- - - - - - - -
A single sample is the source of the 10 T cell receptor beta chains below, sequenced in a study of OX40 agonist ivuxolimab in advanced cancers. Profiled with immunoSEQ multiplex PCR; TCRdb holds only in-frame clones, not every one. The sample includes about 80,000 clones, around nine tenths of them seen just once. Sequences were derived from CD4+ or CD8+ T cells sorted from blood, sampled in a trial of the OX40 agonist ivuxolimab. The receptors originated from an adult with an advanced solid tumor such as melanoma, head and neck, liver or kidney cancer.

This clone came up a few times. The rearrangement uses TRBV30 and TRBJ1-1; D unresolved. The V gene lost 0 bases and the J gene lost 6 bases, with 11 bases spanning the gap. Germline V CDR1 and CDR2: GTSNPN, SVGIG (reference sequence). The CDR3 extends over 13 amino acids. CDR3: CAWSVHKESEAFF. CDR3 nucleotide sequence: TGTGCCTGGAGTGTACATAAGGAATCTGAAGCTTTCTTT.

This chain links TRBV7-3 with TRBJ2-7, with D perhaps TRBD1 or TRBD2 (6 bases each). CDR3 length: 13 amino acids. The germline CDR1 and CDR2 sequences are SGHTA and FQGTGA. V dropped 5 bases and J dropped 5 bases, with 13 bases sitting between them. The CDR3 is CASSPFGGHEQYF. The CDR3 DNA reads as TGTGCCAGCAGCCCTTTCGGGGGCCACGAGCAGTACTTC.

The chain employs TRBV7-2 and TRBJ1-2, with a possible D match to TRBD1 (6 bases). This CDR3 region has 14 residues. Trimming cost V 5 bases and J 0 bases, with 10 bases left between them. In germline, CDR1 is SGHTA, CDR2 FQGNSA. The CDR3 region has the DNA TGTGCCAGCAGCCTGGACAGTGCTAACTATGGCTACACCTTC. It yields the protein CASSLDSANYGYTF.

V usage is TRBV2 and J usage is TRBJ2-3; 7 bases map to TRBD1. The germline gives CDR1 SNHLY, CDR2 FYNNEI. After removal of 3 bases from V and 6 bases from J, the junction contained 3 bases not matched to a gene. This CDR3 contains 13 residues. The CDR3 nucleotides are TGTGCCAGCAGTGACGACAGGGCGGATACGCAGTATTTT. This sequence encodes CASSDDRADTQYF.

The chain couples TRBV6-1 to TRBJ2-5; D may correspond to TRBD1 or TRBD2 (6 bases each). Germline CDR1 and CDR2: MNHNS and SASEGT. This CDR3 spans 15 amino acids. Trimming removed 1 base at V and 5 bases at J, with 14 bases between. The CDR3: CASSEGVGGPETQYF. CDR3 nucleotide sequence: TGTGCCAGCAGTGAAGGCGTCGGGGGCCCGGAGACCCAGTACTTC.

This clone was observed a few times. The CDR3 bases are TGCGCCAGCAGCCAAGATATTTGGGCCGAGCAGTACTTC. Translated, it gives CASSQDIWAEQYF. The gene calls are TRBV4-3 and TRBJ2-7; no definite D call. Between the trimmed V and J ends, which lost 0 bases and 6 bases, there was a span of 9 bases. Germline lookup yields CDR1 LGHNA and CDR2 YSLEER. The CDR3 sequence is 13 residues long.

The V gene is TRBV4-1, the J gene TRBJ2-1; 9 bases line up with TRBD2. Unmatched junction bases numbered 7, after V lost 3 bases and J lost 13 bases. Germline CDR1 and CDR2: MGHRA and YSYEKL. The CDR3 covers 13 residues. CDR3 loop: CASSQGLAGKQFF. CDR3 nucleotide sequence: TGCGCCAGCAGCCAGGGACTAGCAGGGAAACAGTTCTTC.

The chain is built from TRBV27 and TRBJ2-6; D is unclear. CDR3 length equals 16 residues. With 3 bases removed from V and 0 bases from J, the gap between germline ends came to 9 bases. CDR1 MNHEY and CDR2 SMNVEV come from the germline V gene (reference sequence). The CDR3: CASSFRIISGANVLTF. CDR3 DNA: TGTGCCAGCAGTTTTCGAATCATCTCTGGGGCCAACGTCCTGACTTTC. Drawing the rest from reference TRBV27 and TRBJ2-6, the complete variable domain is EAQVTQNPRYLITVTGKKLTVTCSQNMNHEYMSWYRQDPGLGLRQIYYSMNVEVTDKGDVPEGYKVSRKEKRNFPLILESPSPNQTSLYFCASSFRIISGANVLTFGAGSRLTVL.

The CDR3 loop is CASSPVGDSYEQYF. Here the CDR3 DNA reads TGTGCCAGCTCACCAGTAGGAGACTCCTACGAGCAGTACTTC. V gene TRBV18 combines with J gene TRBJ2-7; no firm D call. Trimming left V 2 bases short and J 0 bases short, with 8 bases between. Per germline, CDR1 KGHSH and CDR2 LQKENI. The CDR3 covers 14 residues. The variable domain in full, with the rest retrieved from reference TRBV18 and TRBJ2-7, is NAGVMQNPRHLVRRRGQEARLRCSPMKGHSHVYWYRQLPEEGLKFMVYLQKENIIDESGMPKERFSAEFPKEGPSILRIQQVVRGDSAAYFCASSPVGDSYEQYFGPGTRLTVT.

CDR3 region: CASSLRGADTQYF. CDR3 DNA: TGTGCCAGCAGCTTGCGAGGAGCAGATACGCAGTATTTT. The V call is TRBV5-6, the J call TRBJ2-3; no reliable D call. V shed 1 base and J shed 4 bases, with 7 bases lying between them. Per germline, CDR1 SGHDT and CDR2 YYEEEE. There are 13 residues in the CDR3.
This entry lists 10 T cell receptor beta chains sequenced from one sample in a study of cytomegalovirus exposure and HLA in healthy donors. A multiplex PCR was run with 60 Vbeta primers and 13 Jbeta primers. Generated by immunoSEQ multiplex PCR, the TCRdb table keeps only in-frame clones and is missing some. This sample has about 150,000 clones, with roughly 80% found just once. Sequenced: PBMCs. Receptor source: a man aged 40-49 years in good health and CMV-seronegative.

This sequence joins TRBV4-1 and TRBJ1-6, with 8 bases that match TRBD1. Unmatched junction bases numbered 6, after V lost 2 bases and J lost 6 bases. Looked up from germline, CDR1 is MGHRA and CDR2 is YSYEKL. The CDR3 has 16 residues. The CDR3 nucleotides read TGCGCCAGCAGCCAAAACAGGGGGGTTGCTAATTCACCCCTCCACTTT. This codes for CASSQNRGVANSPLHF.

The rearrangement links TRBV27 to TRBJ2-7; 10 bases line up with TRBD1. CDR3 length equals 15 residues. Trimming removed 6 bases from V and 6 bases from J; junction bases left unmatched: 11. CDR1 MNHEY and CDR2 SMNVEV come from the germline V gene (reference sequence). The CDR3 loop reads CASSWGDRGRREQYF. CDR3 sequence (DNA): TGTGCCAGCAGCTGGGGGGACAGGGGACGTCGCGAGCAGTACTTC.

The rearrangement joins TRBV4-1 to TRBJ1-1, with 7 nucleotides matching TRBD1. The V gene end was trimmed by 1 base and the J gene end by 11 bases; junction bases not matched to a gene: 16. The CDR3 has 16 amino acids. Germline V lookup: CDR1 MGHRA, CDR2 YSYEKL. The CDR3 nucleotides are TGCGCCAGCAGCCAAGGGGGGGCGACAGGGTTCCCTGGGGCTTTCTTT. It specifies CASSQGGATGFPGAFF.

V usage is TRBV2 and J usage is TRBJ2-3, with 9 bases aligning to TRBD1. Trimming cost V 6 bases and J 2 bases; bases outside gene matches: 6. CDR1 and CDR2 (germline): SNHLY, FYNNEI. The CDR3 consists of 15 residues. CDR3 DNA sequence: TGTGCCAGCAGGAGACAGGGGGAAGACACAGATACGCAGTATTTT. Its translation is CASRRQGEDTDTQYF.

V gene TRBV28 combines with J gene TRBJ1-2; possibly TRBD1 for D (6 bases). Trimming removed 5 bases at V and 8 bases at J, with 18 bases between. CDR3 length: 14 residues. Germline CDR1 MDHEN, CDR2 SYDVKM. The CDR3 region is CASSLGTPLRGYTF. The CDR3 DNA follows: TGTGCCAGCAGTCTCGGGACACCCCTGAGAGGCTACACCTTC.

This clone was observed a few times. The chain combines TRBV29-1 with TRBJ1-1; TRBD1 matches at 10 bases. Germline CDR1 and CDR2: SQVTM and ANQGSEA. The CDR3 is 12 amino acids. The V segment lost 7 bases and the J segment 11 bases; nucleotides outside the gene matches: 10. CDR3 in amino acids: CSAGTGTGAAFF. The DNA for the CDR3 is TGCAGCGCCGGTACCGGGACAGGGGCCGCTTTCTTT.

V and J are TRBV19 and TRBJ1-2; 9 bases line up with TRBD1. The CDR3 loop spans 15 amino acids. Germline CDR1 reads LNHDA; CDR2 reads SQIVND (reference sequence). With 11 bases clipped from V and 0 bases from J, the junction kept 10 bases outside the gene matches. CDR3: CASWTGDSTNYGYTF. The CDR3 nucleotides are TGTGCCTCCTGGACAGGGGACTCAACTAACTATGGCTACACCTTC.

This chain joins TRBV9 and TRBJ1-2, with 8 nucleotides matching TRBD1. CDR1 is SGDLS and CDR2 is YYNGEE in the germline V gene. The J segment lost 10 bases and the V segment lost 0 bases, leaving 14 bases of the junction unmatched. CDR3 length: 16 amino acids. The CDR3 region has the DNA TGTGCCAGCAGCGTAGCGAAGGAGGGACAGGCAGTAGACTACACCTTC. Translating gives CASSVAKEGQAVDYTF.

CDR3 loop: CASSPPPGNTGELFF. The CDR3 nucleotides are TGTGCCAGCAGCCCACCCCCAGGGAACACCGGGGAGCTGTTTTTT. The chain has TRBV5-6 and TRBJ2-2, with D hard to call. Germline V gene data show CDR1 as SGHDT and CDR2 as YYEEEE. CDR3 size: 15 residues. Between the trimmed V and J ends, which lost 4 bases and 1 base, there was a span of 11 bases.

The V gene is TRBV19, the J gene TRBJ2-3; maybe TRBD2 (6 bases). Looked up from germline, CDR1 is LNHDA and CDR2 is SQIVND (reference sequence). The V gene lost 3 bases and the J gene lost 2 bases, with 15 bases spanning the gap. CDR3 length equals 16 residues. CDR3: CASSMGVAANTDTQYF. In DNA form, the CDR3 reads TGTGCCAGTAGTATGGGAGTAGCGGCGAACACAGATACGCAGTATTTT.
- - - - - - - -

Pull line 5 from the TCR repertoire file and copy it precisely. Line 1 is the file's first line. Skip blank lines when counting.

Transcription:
V usage is TRBV2 and J usage is TRBJ2-3; 7 bases map to TRBD1. The germline gives CDR1 SNHLY, CDR2 FYNNEI. After removal of 3 bases from V and 6 bases from J, the junction contained 3 bases not matched to a gene. This CDR3 contains 13 residues. The CDR3 nucleotides are TGTGCCAGCAGTGACGACAGGGCGGATACGCAGTATTTT. This sequence encodes CASSDDRADTQYF.